The past month was spent on the lovely Hawaiian island of Maui. Where a new home was purchased. Then the manfriend’s house in California was put up for sale and in great earnest preparations for the sale made. Painters hired, extraneous possessions organized to be tossed, sold or taken to Goodwill. All of this on top of the sale of the home in Mexico, where again possessions are being organized to be tossed, sold or taken to Hawaii.
The process of reducing ones possessions is a difficult and exhilarating one. Difficult because of the attachments we form to the objects and exhilarating because there is a sense of freedom gained as each unnecessary object is let go.
The attachment to some objects is understandable. They are a part of our history, the story of our lives. We remember receiving the Australian Audubon Society plant press, a thoughtful gift from the mother-in-law, at a time when we worked as a botanist. Used only once or twice, it sits collecting dust on a shelf in California, but nevertheless retains the memory of the gift received from an important character in early adulthood.
In processing the object’s history as it relates to our own, we recognize its inherent value and hope someone else might benefit from possessing it. It is in this process of evaluation that it is decided whether to toss it, sell it or give it away – to share possibly that feeling of delight in receiving a gift.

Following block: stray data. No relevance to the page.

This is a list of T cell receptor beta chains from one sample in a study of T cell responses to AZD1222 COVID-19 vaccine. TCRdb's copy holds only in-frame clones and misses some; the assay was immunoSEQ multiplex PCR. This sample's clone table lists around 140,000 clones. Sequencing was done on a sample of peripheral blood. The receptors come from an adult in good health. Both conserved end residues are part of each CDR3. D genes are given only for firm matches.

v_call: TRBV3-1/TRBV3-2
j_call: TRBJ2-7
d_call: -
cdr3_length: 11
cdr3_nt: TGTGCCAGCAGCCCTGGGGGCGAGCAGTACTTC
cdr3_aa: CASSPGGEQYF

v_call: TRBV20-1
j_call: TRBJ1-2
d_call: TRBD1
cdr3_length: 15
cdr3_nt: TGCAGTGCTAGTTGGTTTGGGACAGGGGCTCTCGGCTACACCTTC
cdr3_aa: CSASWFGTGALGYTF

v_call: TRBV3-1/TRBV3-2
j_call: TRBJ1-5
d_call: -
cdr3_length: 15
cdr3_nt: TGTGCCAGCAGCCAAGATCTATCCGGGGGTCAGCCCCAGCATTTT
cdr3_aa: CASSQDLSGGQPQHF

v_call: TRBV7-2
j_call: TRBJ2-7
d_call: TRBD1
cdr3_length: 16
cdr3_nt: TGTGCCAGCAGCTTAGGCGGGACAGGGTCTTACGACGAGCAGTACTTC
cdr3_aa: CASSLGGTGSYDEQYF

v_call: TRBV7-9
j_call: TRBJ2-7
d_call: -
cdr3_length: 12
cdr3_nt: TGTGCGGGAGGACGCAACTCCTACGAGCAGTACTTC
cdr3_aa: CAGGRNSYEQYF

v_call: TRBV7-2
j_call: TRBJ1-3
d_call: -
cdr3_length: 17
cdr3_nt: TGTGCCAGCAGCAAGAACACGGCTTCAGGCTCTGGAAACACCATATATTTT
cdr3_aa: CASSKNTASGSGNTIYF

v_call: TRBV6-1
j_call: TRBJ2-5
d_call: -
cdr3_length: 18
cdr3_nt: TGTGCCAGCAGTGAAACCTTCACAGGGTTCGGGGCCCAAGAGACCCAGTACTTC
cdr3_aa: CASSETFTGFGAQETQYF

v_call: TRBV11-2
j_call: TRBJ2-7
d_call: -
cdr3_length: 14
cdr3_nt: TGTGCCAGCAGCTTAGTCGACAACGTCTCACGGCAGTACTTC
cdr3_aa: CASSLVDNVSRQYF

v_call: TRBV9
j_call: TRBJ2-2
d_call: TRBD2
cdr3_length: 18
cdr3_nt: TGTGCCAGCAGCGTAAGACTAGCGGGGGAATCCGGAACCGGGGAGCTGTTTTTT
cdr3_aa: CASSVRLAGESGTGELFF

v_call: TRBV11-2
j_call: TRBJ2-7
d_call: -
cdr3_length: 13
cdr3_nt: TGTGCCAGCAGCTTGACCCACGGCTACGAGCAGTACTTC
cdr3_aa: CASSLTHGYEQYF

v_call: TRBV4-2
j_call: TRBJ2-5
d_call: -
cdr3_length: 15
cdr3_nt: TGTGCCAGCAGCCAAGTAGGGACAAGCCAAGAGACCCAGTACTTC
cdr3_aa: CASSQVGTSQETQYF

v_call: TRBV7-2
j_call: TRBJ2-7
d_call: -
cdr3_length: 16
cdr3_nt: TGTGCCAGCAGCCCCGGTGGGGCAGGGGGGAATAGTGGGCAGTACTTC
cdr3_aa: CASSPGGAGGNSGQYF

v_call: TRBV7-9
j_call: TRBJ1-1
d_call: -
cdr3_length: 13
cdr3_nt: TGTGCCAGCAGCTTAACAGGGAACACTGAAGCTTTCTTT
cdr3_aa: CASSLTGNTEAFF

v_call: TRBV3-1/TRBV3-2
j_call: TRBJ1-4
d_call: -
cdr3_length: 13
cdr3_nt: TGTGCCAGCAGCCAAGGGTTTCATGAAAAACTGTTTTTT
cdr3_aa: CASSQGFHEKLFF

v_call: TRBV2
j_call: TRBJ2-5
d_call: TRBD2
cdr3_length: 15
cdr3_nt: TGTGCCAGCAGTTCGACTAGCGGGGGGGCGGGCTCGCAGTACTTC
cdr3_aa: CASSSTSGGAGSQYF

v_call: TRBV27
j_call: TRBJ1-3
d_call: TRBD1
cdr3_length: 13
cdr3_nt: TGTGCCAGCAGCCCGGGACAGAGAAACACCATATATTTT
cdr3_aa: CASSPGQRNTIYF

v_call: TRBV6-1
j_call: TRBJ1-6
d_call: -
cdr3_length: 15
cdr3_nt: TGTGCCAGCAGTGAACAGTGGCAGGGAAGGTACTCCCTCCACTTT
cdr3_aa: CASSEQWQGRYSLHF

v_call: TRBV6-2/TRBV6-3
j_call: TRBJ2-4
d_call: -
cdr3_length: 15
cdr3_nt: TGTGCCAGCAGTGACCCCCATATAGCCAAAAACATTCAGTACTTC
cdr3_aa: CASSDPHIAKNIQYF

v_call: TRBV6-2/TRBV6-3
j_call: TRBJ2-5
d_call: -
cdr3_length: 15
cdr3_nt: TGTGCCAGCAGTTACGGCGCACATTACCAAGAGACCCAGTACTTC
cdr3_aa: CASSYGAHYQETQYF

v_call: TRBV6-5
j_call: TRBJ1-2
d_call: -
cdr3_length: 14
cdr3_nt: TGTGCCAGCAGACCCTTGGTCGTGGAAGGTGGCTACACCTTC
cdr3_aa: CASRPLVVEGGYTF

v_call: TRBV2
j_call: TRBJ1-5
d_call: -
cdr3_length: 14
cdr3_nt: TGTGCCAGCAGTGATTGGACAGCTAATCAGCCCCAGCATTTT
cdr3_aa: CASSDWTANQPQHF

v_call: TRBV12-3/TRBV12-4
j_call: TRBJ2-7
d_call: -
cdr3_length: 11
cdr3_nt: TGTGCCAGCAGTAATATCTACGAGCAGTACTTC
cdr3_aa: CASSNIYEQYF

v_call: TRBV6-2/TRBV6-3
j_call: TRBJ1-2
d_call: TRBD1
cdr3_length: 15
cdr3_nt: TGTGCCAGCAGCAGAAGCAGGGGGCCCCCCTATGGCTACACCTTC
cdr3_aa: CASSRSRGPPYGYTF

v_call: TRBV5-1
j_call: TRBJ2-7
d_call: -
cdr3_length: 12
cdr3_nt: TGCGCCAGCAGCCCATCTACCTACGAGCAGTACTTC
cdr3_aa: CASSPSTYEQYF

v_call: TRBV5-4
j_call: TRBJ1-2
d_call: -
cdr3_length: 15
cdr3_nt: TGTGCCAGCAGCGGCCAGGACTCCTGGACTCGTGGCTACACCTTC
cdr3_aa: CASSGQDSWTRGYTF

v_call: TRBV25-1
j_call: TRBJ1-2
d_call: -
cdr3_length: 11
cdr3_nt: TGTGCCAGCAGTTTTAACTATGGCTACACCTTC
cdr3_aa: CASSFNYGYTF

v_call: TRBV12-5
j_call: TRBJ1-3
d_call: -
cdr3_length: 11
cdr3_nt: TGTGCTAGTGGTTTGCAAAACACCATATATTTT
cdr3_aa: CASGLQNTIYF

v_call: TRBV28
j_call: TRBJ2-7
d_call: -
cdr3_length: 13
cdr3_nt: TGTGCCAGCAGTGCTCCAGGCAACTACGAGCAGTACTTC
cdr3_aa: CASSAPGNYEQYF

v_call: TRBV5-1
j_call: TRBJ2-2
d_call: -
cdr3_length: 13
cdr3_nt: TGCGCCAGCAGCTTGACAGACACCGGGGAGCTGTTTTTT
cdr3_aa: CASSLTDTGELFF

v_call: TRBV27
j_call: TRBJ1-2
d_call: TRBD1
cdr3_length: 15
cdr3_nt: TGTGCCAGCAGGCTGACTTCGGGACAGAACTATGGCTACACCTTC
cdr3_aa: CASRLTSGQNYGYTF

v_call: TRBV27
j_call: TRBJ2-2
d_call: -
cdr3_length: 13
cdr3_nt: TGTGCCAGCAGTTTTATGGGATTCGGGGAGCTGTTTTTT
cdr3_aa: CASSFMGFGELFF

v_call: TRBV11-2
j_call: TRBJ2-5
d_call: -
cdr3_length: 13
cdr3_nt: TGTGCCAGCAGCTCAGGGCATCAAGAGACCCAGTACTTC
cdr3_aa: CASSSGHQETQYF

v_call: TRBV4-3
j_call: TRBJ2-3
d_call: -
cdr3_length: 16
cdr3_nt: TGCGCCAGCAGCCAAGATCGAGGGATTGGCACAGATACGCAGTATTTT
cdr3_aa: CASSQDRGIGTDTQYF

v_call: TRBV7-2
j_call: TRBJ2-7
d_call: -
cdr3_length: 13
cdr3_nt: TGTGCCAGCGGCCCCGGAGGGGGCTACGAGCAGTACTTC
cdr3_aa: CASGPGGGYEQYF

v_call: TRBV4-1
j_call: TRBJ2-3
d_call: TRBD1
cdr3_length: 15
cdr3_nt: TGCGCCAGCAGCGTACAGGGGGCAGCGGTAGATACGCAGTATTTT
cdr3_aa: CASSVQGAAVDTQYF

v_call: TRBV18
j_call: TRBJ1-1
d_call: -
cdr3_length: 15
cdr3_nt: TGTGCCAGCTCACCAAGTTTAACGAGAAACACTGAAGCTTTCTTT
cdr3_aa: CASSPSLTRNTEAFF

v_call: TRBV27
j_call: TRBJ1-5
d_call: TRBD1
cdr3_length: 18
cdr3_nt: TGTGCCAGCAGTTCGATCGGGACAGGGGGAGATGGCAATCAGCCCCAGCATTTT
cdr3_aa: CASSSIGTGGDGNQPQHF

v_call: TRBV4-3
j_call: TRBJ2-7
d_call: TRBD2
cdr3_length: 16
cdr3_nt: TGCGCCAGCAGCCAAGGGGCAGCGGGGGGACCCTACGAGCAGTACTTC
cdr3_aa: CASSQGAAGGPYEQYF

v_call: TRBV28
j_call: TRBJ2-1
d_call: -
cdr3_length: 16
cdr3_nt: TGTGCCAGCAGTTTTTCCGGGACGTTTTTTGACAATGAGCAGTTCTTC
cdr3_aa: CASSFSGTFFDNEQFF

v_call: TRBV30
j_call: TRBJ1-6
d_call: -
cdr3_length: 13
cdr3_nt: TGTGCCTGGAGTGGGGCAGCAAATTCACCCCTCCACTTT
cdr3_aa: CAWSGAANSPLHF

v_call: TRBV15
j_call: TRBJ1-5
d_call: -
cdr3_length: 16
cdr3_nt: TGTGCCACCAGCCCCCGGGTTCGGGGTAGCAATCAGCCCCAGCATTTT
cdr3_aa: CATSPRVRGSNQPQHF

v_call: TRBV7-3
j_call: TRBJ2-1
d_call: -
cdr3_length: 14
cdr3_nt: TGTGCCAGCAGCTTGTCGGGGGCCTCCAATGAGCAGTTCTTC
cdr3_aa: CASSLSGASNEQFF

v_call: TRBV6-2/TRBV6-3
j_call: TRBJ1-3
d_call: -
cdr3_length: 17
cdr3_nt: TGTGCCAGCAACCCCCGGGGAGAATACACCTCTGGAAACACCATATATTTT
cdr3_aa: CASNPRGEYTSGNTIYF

Some items are valuable only because of the history they represent. The large ashtray with a voluptuous woman reclining down its center may look like a piece of junk to most people, but to the manfriend it is a connection to his mother who gave him this strange gift many years ago. And then she died of lung cancer from smoking too many cigarettes. He had the good sense to quit smoking after her death, but holds on to the ashtray.
On the other hand, the freedom we feel from releasing our attachment to physical objects is understandable in that with fewer possessions we have less to concern ourselves with. The brass tacks of having less things to dust and maintain. But it is also a visual freedom – freedom from the noise of cluttered surroundings. In an environment filled with “stuff” we feel stressed and irritable. Remove the clutter and peace is at hand. It is this belief that motivates the Zen Buddhists to maintain their surroundings in serene simplicity.
As previously mentioned, clutter makes us stressed, less peaceful. Stress makes our bodies release cortisol, increasing blood sugar levels, which releases insulin, giving us hunger pangs and food cravings.
40 pounds of clutter = 40 pounds of body fat
Lose the clutter, lose the fat? The first time I downsized from a four bedroom house to a one bedroom apartment I lost 200 pounds (a 170 pound husband plus 30 pounds of fat).
So how much do we really need? How many pairs of shorts, jeans, or shoes? Like me, do you maintain a large pile of old t-shirts because you need one to do work around the house? How many cars do you need? ATVs? books? And the consummate question for the surfer: How many surf boards are enough? Can you get by with one? And if so, which one?